[from the stabenow.com vaults, 2007]
In the five and a half years since coming on line, the USCG Hitron program has interdicted over $8 billion dollars worth of illegal drugs destined for retail market in the US.
There are only eight Agusta A109E helicopters in the Hitron program, and they only claim the go-fasts, not the mother ships. That’s $1 billion per helo. That’s $333 million and change per member of the three-man helo crew.
Each ARH (Armed Reconnaissance Helicopter) is equipped with an M240 machine gun and an RC50 precision rifle. Hitron pioneered NVG (night vision goggle) operations for the Coast Guard. I’ve seen them at work, and it’s a good thing I can’t tell you hardly anything else about it because you’d think I was writing science fiction.
You talk to the aviators underway on Munro and they persist in saying it’s just a job. It’s like a mantra with Coasties, I heard it on Alex Haley, too. But with this job, the aviators prefer not to have their names published. The drug lords have enough money to have a very long reach. So for today we’ll call them Starsky, Hutch and Huggy Bear. Don’t blame me, they picked their own noms de guerres.
LCDR Hutch is a USCG Academy graduate, was a ship driver for 2 years before going to flight school, and came to Hitron after over 2 years as a flight instructor. LTJG Starsky flew Blackhawk medivac helicopters for the US Army in Iraq for 14 months, and returned later for 2 months more before transferring to the CG. AMT2 Huggy Bear, the gunner, joined the Coast Guard right out of high school and began as a helo mechanic. Like professional aviators anywhere in the presence of civilians, they are very matter of fact and low key. Excitement in the cockpit is just one of many things that can get you killed in the air. They do like this particular helo, though. “We’re always yanking and pulling on this aircraft,” Huggy Bear says. “It does things no other aircraft would do.” “Without any doubt of a power requirement,” Starsky adds, which was a concern of the HH-65 Dolphin rescue helicopters, now equipped with a redesigned engine and soon to replace the Agusta helos.
They train with two large go-fasts, Fountain boats purchased specifically for this purpose, in the St. John’s River in Jacksonville. The boats start out slow, says Hutch, 10-20 knots, simple turns, a warm up, which ratchets up to high speeds, 90-degree turns, stops, starts, use of weapons. The whole idea of the training is for our aviators to be better than any go-fast driver. “No go-fast driver will throw anything as good at us as our guys do in training,” Hutch says. Go-fast drivers are an expendable commodity for the smugglers and they aren’t as a rule expert boat handlers.
In the meantime, our gunners are training to fire at an erratically moving target from a moving platform that may be constantly changing its vector. Not quite the same as standing still at a firing range, both hands on the pistol, aiming at a stationary paper bullseye. No wonder they have to practice as much as they do.
Hutch walks me through a typical go-fast interdiction (on one patrol, he had two within four days of each other). It begins with a SURFPAT, or a routine surface patrol launched from the back of a USCG cutter. They spot a target. They try to call it on Channel 16 in English and in Spanish, they come alongside to announce their presence, they try to hail them on a speaker. If it’s night they light up the CG logo on the helo, they’ll turn on the blue light, they’ll sound a siren (“it’s very loud and obnoxious”). As with the small boat boardings, they try to determine the nationality of the go-fast. If they can’t, they will order the go-fast to stop, again in English and in Spanish. Meanwhile, back aboard the cutter down in Combat, once again, there is a long checklist which involves a whole bunch of communication with people on the beach to ensure all the legal i’s are dotted and t’s are crossed.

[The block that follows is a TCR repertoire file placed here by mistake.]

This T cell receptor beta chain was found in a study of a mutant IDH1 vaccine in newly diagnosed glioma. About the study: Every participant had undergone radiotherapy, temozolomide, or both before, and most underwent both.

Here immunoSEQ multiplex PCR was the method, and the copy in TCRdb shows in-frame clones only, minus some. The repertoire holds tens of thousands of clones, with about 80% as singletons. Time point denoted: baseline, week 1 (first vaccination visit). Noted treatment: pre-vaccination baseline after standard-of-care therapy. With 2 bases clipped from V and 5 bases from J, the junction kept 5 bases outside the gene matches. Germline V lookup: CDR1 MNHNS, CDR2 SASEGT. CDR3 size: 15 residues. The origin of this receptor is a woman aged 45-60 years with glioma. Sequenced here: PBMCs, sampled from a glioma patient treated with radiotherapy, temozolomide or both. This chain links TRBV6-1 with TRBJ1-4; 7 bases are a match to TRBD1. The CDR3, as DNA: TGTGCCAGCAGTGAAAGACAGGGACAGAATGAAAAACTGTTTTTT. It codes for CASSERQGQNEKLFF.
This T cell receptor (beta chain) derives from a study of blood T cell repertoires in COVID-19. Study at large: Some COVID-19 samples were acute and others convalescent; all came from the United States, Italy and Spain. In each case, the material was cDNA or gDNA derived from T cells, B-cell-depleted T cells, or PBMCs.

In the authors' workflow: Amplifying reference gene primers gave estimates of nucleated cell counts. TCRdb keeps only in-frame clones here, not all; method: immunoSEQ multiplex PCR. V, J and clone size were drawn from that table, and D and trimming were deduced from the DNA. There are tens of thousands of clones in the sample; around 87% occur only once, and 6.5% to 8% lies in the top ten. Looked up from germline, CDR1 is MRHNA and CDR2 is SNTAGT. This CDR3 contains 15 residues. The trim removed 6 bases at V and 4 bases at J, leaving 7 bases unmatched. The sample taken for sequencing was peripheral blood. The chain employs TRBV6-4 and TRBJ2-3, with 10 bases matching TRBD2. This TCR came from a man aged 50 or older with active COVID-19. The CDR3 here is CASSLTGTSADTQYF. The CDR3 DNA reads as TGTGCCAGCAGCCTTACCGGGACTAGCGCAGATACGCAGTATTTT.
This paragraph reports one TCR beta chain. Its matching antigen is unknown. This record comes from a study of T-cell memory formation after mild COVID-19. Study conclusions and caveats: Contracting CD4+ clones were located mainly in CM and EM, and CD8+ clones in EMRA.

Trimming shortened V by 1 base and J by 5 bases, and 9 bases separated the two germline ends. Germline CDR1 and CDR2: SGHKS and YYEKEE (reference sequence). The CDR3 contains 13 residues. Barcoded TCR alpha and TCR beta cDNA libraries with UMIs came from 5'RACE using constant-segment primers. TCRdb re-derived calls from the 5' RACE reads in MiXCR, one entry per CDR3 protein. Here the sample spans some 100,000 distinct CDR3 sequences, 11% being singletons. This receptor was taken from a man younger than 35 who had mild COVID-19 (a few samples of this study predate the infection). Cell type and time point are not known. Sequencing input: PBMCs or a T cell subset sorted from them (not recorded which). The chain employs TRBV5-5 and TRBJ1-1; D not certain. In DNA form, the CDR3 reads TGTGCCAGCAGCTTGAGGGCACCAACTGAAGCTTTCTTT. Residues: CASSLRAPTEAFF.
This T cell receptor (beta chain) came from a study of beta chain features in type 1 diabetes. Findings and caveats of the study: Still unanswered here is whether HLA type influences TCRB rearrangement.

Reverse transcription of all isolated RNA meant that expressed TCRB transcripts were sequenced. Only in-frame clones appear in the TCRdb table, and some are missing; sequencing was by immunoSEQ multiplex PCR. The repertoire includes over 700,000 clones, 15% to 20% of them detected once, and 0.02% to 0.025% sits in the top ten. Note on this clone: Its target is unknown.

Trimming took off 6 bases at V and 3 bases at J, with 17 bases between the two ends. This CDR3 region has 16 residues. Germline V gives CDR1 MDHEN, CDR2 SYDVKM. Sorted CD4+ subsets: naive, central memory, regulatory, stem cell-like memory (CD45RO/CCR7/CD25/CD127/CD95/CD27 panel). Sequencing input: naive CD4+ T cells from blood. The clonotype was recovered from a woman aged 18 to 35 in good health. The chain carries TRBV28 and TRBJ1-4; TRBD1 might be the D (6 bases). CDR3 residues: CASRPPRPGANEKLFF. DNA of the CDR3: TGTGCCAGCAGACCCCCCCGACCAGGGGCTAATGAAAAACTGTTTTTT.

If the helo is unable to determine nationality, and if the go-fast refuses to stop, permission is granted from on high to issue warning shots. The gunner will fire a very obvious stitch of shots across the go-fast’s bow. If the go-fast still refuses to stop, the gunner will target the engines. Our gunners are very good shots. In one interdiction, Hutch’s gunner took four shots to disable three engines. This fired at a boat moving very fast over water from a helicopter moving even faster through the air. “Sometimes they just stop when they see us,” Hutch says.
After the go-fast stops on its own or we stop it for them, the helo remains on scene until the cutter’s small boats arrive to take custody of the suspects, the contraband and the boats. The helo returns to the cutter and both aviators and the gunner spend about two and half hours filling out the forms for the case file. They’ve got the forms on a flash drive, and regard the process as pretty painless. And worth it. “I’ll get subpoened in a case,” Hutch says (he just got one this morning), “and then a month before trial I’ll get an email saying they pled guilty.”
“If we do our job properly,” Starsky says, “if we operate at a hundred percent efficiency, we put ourselves out of a job.”
“Unfortunately,” Hutch says, “it looks like there’s still a lot of job opportunity out there.”
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